Can’t Drive? Can’t vote.
In the United States, democracy is designed for those who can drive – especially in states with new voter ID laws.
Suburbia is upping the bar of democracy for poor Americans according to a study by the Brennan Center for Justice at New York University School of Law [PDF]. For instance, a third of Mississippi residents without vehicle access live more than ten miles from an ID-issuing office. In a state with little public transit infrastructure, the stresses on democratic representation become monumental.
The report points out that “voter ID laws are especially burdensome for citizens in high-poverty areas. Not only are these eligible voters among the least likely to have photo ID, they are also among the least likely to have access to government services, such as public transportation.”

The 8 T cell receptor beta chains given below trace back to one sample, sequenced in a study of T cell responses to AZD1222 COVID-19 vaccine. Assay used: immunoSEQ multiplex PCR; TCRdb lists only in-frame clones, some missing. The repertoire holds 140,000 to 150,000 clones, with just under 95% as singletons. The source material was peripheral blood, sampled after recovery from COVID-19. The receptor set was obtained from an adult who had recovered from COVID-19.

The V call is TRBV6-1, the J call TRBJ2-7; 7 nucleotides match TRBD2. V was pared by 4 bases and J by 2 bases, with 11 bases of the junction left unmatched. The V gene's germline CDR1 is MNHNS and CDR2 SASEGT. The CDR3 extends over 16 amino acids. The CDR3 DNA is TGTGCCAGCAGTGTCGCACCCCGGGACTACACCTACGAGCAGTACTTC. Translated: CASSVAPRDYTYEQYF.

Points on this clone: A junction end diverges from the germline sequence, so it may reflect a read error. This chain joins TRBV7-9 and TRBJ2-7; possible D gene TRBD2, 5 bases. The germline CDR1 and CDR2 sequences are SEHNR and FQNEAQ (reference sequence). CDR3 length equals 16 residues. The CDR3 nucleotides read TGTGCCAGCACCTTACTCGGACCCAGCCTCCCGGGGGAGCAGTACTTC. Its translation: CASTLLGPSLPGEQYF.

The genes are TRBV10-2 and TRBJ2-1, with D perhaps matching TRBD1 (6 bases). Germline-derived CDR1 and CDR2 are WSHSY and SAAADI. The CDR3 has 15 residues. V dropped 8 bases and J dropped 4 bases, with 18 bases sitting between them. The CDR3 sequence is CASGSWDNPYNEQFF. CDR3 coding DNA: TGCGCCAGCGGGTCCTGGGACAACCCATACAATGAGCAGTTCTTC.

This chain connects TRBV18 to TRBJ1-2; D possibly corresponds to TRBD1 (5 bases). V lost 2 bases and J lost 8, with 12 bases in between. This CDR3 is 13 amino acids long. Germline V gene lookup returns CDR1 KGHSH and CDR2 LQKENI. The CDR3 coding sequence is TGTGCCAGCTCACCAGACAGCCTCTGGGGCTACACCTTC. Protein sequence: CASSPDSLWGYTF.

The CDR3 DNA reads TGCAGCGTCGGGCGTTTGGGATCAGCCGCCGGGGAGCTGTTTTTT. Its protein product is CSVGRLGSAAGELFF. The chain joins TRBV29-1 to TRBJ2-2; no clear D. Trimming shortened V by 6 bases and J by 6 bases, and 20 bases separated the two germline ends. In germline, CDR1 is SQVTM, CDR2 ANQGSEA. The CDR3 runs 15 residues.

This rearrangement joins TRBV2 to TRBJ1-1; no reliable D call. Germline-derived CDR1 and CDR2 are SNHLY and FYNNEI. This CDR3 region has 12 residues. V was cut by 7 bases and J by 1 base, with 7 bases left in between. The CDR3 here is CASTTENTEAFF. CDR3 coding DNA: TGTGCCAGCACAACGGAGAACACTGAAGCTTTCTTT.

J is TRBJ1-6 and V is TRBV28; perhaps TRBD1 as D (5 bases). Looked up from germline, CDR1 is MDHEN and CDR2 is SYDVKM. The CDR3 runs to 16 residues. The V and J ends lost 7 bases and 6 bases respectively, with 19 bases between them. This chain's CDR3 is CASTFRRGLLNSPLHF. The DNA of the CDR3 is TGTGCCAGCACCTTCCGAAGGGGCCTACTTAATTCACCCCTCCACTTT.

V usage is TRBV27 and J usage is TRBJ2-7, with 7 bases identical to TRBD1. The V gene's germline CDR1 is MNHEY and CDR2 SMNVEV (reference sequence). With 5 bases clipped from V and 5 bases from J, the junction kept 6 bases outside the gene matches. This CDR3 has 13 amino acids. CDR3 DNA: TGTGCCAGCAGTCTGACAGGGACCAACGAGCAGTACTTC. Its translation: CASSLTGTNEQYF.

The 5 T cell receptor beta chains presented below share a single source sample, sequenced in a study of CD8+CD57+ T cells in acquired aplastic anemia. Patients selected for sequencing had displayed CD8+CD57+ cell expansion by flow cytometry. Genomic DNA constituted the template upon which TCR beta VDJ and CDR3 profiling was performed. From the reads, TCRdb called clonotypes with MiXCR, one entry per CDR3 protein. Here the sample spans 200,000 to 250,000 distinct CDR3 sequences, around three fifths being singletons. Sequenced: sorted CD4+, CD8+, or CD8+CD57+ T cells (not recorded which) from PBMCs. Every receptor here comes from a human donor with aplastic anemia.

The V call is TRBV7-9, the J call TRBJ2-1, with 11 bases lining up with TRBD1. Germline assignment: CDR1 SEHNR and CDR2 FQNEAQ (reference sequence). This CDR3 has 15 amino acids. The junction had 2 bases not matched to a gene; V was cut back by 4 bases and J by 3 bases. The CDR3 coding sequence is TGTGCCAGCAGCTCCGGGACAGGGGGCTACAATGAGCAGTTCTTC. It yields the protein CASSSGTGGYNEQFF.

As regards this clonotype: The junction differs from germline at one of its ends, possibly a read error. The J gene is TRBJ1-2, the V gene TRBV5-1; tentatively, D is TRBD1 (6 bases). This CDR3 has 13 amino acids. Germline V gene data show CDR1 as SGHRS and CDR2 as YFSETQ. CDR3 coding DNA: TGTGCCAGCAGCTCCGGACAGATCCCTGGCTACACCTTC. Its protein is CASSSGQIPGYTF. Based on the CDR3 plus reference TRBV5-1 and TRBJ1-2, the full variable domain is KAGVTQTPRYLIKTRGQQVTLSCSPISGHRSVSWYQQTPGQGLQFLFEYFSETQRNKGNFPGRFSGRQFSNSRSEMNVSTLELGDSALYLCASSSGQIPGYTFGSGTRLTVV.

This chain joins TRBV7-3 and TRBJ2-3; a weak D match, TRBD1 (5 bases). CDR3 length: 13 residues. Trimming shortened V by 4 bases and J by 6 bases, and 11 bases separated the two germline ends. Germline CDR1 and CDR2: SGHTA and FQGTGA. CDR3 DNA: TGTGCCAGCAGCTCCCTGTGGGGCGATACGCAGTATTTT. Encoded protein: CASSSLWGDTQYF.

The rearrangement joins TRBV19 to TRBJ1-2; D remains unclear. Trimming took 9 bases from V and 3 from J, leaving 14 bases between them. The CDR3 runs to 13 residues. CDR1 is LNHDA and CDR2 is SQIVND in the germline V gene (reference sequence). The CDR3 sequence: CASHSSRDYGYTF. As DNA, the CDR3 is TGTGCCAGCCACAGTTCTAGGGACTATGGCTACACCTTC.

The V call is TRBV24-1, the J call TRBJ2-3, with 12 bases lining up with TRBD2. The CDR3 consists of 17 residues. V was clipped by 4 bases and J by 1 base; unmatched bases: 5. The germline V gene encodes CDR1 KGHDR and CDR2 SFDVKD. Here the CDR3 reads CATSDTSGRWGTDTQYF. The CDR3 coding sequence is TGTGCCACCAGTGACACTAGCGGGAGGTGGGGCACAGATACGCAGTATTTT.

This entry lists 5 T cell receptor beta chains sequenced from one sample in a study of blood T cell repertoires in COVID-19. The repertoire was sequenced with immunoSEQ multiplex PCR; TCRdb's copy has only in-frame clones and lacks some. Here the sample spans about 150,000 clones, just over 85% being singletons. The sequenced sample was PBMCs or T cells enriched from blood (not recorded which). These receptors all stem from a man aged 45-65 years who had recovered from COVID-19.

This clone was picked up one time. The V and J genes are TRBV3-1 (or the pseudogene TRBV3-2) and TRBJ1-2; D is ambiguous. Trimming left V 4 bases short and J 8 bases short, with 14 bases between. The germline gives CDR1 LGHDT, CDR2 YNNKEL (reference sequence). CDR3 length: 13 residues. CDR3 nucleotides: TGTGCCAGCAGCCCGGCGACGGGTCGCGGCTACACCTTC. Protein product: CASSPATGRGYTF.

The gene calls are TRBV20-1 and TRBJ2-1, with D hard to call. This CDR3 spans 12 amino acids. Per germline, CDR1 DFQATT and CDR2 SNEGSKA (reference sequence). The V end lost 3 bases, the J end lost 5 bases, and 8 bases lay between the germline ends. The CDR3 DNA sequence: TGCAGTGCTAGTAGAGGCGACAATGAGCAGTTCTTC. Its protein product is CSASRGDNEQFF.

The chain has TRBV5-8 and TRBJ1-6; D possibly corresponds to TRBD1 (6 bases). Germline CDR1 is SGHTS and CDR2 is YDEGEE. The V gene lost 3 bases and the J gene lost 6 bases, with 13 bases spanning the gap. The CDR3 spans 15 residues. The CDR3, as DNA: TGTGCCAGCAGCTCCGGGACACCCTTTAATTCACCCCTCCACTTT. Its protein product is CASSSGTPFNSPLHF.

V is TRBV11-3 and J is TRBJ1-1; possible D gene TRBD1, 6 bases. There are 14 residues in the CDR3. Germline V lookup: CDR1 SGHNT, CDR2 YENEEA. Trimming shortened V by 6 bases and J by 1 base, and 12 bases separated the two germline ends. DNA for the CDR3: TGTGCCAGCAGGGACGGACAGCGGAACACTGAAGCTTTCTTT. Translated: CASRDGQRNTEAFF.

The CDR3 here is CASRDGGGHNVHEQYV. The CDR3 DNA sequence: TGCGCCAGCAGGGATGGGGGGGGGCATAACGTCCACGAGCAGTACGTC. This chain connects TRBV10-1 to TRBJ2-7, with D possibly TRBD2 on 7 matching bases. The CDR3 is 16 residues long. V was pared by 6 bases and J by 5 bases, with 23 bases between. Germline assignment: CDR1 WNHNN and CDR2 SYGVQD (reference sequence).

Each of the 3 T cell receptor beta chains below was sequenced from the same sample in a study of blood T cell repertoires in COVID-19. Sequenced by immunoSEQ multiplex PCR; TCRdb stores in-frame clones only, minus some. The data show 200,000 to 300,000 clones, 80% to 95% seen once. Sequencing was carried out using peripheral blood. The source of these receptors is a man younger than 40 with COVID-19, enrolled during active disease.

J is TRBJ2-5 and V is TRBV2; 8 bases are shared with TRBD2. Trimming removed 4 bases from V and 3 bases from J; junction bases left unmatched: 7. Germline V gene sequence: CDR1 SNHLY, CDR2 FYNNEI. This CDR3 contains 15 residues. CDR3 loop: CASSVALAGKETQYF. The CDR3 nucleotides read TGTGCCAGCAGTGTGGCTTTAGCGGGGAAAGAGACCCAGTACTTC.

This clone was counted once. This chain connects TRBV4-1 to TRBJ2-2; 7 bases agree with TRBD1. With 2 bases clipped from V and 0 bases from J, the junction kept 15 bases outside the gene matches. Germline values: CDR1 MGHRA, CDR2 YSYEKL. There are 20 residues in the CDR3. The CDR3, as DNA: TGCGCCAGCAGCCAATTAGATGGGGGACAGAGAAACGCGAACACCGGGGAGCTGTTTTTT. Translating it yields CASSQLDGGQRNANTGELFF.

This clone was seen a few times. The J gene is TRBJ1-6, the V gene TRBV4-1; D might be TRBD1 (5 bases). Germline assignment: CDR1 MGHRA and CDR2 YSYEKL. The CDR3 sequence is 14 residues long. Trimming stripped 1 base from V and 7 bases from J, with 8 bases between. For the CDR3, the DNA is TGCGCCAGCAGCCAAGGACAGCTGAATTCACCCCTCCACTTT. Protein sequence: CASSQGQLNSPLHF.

Of the voter ID states, Pennsylvania is the largest investor in transit at $94.77 per resident. Compare that to New York, which invests $224.85 per capita in transit, the nation’s highest.
Meanwhile, Wisconsin spends $22.31 per capita on transit. Indiana just $8.63. Mississippi and Georgia invest less than a dollar. The State of Alabama invests nothing.
Fran Taylor from DC Streets Blog claims that “new state laws mandating photo ID for voters threaten to disenfranchise nondrivers, and the skewed elections that would result could lead to political control by forces hostile to transit, cities, and even Safe Routes to Schools.” As fossil fuel prices become more volatile, so may legislative support for the very transit investments we’ll need to deal with the shocks – investments that citizens overwhelmingly support.
The United States is a country of freedom and democracy for all. If you can get there.
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